by Tayeb Habib – Global Business Magazine and News
As sea fishery resources dwindle, and become more and more endangered, due to human over-exploitation, a growing fish farming is emerging worldwide. Fish farming that is pisciculture has the advantage of being renewable and sustainable, in a World that has more and more mouths to feed. In 7.6 billion World population and 1.8 billion are estimated to be Muslims, and the latter population cares about Halal food.
Global population growth and increased human welfare levels have led to a fast increase in demand for high quality foods. The FAO estimates that “global meat demand in 2030 will stand at 72% above the 2000 value” whilst the aquaculture market that includes fish farming is expected to grow 50% between 2010 and 2030. Muslims are major consumers of fish and Halal Certifying Bodies that ensure the food is Halal have a major role to play in this new reality.
The concept of farm to fork that we normally are aware of in Halal Certification Processes, and about which Halal Certification Bodies talk, when we specially discuss meat from animals, is and should be also applicable to meat from fish. Fish must be fed with food and proteins like all living beings, and the sources of the feed are important for Muslims. The role of Halal Certifying Bodies is missed, or is less visible, on farmed fish, there being the belief among Muslims that all the fishes are Halal is dangerous. The issues concerning what the fish are fed is overlooked by most Halal Certifying Bodies.
Also animal welfare that is applicable to farmed animals do not seem to be concern of Halal Certifying Bodies, when applicable to farmed fish. In Europe, the fish welfare is already an issie subject of studies. In 2014 UK’s Farm Animal Welfare Committee (FAWC) – a UK government advisory body – calls on the EU to amend its existing animal welfare legislation to end inhumane methods for killing farmed fish.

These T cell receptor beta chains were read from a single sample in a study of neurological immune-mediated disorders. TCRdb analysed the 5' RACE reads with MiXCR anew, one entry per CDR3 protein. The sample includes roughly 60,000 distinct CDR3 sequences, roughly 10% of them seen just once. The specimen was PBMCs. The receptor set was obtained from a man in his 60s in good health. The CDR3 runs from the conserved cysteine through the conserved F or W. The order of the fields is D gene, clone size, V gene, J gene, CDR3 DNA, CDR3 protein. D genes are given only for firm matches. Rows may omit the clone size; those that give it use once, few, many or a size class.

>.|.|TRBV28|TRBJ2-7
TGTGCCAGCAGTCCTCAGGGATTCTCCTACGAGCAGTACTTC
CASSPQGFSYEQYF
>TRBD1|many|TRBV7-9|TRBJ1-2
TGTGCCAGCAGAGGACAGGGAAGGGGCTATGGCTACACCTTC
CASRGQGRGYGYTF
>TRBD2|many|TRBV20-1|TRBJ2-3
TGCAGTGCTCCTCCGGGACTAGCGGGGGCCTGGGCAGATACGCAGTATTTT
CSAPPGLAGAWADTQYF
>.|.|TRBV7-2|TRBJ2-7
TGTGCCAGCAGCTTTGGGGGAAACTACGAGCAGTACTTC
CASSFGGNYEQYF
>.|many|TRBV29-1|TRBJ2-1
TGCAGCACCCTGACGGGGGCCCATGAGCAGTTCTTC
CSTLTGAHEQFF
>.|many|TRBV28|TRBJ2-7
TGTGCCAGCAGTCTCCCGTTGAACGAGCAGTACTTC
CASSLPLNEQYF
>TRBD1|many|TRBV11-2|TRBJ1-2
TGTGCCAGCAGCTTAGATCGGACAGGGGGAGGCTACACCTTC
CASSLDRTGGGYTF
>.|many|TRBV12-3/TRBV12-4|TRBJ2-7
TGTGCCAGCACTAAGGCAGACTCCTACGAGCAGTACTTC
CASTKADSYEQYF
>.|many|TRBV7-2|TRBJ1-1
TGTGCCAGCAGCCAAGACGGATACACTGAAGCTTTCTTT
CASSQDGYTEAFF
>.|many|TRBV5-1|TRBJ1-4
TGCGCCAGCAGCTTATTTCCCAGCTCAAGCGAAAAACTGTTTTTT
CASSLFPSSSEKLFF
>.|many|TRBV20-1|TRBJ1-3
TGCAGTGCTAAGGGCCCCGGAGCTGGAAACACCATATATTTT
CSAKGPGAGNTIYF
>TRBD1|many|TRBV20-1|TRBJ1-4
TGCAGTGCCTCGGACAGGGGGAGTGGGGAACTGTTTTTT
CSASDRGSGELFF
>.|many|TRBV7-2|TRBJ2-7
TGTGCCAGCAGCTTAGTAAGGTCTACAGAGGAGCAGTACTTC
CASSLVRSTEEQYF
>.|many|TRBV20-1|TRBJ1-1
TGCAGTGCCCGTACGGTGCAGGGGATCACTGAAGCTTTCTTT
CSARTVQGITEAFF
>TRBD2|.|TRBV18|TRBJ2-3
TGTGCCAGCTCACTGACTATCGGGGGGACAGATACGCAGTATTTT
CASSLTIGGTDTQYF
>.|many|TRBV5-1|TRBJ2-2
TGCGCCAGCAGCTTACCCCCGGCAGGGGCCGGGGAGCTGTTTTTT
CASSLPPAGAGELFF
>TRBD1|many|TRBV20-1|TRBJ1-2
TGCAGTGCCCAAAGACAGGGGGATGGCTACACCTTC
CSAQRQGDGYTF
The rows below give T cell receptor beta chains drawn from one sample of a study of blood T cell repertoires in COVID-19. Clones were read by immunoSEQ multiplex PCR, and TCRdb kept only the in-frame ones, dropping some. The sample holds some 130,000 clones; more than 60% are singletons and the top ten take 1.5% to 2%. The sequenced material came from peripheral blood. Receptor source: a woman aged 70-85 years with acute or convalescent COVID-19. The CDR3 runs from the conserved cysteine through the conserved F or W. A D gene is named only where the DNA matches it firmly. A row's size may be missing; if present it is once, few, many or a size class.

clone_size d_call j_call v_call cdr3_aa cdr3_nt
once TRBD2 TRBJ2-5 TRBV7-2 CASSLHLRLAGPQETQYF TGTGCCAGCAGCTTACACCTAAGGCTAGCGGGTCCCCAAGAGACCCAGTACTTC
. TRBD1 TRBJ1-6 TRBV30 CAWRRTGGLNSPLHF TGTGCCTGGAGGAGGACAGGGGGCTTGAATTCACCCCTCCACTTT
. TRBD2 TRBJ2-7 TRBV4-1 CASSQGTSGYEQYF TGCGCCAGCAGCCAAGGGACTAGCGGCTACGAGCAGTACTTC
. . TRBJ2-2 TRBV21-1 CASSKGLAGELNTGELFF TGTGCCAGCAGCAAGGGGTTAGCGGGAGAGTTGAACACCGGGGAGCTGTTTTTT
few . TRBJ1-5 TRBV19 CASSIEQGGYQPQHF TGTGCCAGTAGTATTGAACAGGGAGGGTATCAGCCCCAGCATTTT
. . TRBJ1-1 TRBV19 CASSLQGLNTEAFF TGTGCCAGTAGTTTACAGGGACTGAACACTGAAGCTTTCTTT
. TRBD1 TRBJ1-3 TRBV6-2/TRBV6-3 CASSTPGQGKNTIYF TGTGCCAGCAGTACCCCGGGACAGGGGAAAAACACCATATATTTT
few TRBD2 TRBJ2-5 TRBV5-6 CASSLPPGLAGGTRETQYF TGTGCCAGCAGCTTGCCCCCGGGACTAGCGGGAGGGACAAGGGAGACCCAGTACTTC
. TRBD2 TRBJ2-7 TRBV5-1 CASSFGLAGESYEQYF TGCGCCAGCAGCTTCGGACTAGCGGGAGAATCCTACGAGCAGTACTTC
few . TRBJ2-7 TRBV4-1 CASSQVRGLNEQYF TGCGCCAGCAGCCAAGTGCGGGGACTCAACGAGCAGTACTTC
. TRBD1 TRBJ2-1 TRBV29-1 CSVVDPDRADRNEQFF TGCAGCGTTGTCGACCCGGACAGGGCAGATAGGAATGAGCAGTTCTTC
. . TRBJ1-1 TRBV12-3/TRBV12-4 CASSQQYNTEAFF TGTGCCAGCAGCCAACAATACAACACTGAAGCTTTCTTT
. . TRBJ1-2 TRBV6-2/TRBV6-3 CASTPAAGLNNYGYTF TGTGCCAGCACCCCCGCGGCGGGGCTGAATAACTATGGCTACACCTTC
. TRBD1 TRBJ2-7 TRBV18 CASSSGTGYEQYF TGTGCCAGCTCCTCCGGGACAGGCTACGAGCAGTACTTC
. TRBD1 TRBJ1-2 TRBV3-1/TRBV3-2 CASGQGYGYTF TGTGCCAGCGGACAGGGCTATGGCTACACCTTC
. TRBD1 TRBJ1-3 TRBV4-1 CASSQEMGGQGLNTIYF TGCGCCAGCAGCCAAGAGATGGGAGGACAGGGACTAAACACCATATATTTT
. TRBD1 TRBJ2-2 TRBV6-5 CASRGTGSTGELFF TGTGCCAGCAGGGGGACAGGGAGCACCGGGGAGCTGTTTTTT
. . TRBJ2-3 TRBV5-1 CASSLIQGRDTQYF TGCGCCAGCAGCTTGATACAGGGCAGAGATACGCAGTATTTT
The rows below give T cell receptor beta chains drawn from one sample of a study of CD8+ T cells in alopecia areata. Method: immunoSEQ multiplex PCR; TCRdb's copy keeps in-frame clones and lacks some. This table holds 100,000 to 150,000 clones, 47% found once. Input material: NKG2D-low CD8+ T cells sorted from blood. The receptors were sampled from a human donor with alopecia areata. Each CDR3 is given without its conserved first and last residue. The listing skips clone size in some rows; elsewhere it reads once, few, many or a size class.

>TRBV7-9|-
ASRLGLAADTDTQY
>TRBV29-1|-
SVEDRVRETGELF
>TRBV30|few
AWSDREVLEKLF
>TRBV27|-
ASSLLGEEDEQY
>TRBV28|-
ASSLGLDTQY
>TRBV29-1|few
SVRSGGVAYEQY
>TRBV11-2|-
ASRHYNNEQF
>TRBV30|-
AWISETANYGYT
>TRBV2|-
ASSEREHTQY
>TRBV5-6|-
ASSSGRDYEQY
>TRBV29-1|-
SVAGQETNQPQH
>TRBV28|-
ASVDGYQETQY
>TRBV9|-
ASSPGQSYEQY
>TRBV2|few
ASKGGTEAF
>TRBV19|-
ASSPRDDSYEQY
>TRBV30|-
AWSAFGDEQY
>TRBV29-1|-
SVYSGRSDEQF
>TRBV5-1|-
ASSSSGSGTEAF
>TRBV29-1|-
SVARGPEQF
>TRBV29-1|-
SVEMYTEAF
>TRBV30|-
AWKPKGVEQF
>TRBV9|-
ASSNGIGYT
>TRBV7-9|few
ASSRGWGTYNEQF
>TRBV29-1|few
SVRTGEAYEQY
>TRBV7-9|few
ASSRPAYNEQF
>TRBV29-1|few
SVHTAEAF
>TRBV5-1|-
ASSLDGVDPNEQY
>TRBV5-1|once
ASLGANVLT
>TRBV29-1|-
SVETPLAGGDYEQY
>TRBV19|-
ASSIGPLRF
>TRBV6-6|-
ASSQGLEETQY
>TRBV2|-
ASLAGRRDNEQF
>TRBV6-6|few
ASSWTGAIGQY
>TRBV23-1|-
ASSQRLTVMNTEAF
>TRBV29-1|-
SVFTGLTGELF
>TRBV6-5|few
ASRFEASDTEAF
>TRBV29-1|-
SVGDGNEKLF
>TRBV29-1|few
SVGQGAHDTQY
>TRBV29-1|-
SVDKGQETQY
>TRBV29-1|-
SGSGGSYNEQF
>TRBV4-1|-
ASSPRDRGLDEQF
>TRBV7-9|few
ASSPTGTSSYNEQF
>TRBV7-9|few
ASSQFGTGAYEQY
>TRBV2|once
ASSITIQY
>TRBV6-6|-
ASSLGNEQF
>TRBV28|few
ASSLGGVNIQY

Coming back to fish farming, and what the fish are fed, it is a concern for all Muslims, and therefore there is an important role to play for Halal Certification Bodies. Traditionall, fisheries produce fishmeal in a process known as “reduction” or “industrial” with the fish caught at sea that is transformed into meal and oil. Because these reduction or industrial are heavily regulated, and supply has remained relatively constant, and demand is high with increased fish farming worlwide, there have been huge increase in prices of fishmeal (meat and oil). As a result, alternatives are increasingly used for use in fish farming.
Fish farming represents over 50% of global fish production for human food and significantly contributes to global food security. Surely fast-growing aquaculture sector can become even more sustainable by using fish feed made from a range of sustainable raw materials, from algae to insects. By moving away from fish feed made predominantly from marine wildlife, the fish farming sector contributes to global food security, preserving the health of oceans and driving sustainable economic growth,” says François Simard, Deputy Director of IUCN’s Marine Programme.
There is a need to look into farmed fish are fed, and the Halal Certification Bodies need to focus themselves to fish farms. As Muslim consumers become more aware of Halal, and rumors are spread, most certainly with all probability not fake that fish are fed with animal and najis (impure) products mixed into feed, and in un-hygienic and illness conducive environment in fish farms to danger to human health are known, as recent May 2017 report by FAO shows on tilapia fish from China, Halal Certifying Bodies have a major role to play.
Recent development in EU (European Union) allowing the use of processed animal proteins (PAPs) derived from non-ruminant farmed animals (mainly from pigs and poultry) in fish feed are worrying signs for Muslims residing in Europe, and Muslim countries that import farmed fish from Europe (and elsewhere). Muslims may be already eating farmed fish that have been fed with porcine and non-Halal chicken sources. In unregulated farmed fish in Asia, and elsewhere, the fish surely are fed with animals proteins. One of cheap animal proteins is plasma, derived from pork’s blood.
There is a major role for Halal Certifying Bodies to look into fish farms, and Mosques and Ulama (religious scholars) have the responsibility to warn Muslims that not all fish they may be consuming is Halal. The cycle from farm to fork is very important in Halal food and farmed fish, in an increasingly competitive market is surely not Halal. Halal Certifying Bodies must make effort in certifying Halal fish farms that feed only with fishmeal (from sea fish) and vegetable-based proteins.
The author is CEO of Halal Trading & Consulting (EU Halal) based in Portugal.